I believe in positive thinking. I started toying with the ideas of positive thinking back when I started my first business. 20 years ago, when you launched a company, you were obliged to adopt the tenets of positive thinking, much as you were required to learn the peculiar logic of double-entry bookkeeping.
Things haven’t changed much in the past two decades, except that software packages make double-entry less mystifying. Positive thinking techniques are still highly encouraged in budding entrepreneurs.
I adopted positive thinking as a doubter. I practiced positive thinking much like the dying non-Christian who takes communion just in case. My doubts centered on that thought that positive thinking wasn’t much different than magical thinking: If we all just wish for peace, the world will eventually comply and become peaceful – we’ll wear the world down with our insistence in believing in a reality ungrounded in evidence.
Even more disturbing, I worried that positive thinking may be a nasty form of self delusion that could ultimately clothe you into an unreality that could actually prevent success. If I believe as hard as I can that I’m going to succeed – gripping my hands and wishing, wishing, wishing – I might indeed spend too much time hoping and hoping rather than spending that time selling something to somebody.
But thoughts go through your head whether you want them to or not, and if you’ve taken on the weight of starting a new company, those thoughts are best centered on your belief that you can actually lift the weight. The alternative of negative thinking is as gloomy as it is natural. When you roll up your sleeves and begin the heavy lifting of starting a company, doom thoughts quickly fill your empty brain. Every “NO” from a sales call is a powerful referendum on the very idea that you could successfully launch a business. If you’re not thinking positively in the face of rejection, you eventually believe those who are rejecting you, and during the early stages, there’s more rejection than acceptance.
So eventually, the techniques of positive thinking became an antidote to the waves of rejection. Rather than using the magical thinking of positive thoughts as an excuse to avoid the next sales call, I used positive thinking to help me make that next call in the face of ongoing rejection. Yes it was self delusion. The actual evidence said I should quit and get a day job. But I made the next sales call, and the one after, and slowly, oh so very slowly, the tide turned.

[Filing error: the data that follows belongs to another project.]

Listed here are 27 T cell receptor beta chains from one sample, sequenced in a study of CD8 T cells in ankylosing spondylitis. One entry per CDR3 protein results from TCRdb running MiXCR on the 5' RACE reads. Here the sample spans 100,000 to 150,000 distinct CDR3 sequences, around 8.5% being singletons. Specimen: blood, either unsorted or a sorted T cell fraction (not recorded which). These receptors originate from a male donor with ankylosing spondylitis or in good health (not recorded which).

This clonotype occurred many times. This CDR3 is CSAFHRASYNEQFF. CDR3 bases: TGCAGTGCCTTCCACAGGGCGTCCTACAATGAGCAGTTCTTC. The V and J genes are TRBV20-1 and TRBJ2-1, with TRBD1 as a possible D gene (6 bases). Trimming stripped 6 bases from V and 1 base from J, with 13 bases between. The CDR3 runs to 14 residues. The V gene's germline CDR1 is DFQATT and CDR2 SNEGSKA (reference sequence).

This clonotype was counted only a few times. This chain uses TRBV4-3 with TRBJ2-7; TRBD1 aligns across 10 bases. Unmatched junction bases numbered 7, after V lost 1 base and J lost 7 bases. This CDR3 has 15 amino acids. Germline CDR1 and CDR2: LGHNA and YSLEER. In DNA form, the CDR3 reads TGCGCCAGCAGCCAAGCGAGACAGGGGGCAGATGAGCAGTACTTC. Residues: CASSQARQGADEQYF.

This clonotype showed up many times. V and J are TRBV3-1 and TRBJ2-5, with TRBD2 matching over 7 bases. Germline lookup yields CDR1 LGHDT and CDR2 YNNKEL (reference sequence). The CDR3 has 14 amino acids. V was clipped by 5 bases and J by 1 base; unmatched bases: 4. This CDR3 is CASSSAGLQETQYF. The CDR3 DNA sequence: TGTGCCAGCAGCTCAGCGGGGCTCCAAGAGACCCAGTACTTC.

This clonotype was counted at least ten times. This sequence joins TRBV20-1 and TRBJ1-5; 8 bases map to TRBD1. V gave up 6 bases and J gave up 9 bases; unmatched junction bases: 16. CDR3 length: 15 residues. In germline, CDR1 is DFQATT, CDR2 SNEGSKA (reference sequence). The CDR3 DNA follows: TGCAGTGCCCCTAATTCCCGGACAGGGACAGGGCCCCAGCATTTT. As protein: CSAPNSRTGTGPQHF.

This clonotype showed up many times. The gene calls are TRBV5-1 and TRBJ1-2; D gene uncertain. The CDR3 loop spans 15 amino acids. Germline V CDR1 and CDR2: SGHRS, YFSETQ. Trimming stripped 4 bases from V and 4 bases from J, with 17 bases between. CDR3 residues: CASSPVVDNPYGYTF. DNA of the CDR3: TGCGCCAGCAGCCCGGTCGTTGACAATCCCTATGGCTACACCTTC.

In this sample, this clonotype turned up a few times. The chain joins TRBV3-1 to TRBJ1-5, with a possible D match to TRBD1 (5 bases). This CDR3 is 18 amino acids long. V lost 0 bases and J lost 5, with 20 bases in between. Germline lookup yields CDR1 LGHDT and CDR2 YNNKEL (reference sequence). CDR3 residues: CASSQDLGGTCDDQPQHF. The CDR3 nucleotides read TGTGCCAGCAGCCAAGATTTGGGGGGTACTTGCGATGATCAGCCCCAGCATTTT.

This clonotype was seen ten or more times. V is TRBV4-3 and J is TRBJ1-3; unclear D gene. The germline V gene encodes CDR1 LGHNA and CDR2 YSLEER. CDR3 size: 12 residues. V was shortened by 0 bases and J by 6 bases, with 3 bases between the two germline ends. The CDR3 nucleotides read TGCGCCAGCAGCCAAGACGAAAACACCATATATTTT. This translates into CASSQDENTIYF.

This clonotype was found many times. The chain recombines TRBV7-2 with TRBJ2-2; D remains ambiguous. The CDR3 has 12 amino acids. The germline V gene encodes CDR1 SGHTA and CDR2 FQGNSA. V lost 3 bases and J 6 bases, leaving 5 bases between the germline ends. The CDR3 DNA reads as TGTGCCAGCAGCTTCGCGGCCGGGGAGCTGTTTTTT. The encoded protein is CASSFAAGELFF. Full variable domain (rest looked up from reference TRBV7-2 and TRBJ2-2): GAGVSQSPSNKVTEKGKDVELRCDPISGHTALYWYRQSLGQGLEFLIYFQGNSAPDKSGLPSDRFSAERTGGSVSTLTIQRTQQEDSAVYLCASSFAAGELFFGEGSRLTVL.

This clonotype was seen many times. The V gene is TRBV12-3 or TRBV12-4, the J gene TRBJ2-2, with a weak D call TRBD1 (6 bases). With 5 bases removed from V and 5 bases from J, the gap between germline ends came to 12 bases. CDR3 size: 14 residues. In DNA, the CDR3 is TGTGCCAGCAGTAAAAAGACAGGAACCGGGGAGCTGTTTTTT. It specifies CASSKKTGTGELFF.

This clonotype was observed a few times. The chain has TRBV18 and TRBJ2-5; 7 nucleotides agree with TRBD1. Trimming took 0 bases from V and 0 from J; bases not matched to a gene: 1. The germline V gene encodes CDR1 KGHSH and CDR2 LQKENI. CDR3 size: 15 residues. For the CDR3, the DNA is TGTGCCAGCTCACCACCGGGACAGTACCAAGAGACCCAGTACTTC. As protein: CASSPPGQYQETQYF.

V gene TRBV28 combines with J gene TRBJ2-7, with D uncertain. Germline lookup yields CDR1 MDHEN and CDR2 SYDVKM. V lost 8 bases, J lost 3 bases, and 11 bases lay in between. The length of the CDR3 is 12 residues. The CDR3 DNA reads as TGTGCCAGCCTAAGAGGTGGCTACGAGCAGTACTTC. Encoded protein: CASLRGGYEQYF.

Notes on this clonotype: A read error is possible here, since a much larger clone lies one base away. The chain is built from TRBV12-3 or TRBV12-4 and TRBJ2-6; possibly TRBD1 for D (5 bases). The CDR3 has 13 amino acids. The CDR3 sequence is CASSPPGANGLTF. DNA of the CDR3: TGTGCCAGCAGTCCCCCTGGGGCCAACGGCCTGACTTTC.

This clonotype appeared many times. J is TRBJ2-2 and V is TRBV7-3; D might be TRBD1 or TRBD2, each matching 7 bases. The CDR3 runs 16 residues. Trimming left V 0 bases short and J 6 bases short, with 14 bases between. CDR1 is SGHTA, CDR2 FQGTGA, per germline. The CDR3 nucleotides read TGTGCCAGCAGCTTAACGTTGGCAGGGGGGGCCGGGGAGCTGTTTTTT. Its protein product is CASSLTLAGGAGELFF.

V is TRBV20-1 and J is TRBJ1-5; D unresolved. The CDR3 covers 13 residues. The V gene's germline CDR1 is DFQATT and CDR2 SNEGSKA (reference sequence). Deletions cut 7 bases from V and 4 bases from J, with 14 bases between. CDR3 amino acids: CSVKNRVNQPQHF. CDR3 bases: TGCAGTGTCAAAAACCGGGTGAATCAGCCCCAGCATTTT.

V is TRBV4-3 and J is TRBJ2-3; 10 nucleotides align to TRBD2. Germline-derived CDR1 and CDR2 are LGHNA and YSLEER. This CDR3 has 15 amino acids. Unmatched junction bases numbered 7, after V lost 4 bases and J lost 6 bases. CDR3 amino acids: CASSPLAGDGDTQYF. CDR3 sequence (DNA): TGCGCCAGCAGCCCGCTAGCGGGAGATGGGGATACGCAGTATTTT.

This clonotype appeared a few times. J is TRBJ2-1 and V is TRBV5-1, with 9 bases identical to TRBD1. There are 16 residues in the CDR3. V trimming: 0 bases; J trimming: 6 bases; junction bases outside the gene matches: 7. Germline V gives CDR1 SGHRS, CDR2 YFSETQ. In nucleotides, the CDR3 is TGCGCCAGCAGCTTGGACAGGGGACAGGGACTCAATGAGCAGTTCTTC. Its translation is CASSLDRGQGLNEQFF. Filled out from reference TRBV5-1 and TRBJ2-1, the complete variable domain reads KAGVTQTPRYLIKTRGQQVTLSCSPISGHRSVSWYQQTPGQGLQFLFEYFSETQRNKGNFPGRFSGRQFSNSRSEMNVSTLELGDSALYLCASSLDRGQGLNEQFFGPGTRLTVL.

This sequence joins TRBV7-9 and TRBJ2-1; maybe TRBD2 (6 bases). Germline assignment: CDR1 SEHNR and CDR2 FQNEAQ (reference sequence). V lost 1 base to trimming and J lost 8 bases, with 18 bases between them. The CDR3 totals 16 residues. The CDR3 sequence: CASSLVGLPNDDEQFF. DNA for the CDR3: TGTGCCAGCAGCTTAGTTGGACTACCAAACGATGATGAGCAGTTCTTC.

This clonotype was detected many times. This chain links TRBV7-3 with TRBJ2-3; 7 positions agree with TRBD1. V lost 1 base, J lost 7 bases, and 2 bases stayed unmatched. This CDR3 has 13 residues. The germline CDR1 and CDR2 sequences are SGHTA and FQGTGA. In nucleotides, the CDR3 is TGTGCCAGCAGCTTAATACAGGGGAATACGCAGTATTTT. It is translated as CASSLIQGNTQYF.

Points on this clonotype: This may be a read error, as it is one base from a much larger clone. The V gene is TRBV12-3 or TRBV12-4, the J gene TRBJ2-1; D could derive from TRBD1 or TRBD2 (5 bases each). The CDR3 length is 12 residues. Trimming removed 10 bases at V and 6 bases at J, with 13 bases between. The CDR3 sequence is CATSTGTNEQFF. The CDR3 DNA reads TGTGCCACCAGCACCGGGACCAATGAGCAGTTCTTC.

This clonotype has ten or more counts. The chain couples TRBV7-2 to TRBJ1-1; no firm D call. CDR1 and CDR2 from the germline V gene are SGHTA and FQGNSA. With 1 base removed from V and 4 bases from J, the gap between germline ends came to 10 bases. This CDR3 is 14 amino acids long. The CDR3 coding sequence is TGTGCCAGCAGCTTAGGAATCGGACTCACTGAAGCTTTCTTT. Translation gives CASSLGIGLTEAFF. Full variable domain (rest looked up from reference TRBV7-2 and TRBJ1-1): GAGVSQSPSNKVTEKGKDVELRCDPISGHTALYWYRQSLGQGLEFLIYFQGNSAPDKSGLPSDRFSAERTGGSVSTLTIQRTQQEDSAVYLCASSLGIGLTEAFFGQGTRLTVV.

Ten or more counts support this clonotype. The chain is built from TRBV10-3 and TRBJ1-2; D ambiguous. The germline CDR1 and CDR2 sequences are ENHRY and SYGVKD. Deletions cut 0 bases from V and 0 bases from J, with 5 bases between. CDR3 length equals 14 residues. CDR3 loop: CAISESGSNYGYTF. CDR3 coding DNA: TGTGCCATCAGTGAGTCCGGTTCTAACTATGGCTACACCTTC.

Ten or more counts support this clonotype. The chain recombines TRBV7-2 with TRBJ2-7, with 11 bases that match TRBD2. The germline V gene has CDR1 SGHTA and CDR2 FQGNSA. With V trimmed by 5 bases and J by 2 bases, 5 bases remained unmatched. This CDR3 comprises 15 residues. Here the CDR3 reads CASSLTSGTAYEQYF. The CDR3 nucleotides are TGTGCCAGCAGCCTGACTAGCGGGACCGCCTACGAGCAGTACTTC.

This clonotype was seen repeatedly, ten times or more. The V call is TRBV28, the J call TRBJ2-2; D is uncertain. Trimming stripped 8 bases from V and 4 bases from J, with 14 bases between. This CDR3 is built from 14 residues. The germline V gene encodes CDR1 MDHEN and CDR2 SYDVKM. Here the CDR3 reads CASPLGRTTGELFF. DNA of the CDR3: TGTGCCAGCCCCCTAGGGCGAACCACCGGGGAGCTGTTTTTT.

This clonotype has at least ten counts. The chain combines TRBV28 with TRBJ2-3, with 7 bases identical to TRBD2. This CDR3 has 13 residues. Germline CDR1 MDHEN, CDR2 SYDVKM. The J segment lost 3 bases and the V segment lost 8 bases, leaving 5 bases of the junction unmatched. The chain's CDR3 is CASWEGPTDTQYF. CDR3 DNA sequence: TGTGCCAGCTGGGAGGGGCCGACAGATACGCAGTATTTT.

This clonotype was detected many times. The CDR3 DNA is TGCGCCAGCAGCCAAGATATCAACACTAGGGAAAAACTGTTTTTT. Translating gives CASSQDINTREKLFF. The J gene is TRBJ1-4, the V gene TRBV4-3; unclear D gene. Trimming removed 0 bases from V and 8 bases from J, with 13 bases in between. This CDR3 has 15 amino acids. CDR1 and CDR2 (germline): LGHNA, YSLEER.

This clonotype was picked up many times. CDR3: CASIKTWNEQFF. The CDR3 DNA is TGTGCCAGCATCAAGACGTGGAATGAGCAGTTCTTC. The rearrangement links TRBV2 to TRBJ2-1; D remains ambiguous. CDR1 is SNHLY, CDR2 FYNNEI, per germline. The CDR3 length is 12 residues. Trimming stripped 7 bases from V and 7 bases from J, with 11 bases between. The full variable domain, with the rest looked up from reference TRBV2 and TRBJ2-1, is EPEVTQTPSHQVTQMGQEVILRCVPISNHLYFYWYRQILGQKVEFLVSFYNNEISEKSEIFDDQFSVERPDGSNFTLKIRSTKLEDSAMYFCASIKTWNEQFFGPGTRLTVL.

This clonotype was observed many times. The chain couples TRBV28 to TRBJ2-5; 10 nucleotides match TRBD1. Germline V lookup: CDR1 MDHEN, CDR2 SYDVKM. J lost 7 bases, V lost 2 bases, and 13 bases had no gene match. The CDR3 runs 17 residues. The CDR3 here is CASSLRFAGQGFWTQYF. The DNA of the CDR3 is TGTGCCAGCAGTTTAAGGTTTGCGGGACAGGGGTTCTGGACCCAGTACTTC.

As things changed and my fledgling business actually began to succeed, I continued practicing positive affirmations. I kept affirming my success and I kept succeeding. Of course, I also made sure to practice the evidenced-based elements of success – create a quality product and deliver over-the-top customer service.
Ultimately, positive thinking becomes a habit. The constant noise in the brain takes on prettier hues than the noise you had previously absorbed from the crazy world. Then something else happens. You begin to shift away from the continuing thoughts of enhancing your own condition. Positive thoughts by their very nature are generous. They are powerful tools to help you prosper, but they are anti selfish.
The final element of positive thinking is positive giving. There’s a hidden agenda that lives as the subplot to positive thinking – what you receive is not yours to horde – it’s yours to pass. Sometime in the third of fourth book written by a positive thinking guru, you’ll begin to find a subtle shift in the thinking, a shift from grabbing to giving. That third or fourth book is usually devoted to tithing as a principle of receiving. You’ll find it in Stephen Covey (7 Habits), Robert Kiyosaki (Rich Dad), all of them.
Positive thinking can help your business succeed. It may be the critical factor. But part of the physics (or metaphysics) of positive thinking is that is changes you, and part of that change involves learning how to take your success and share it – weather in time or treasure.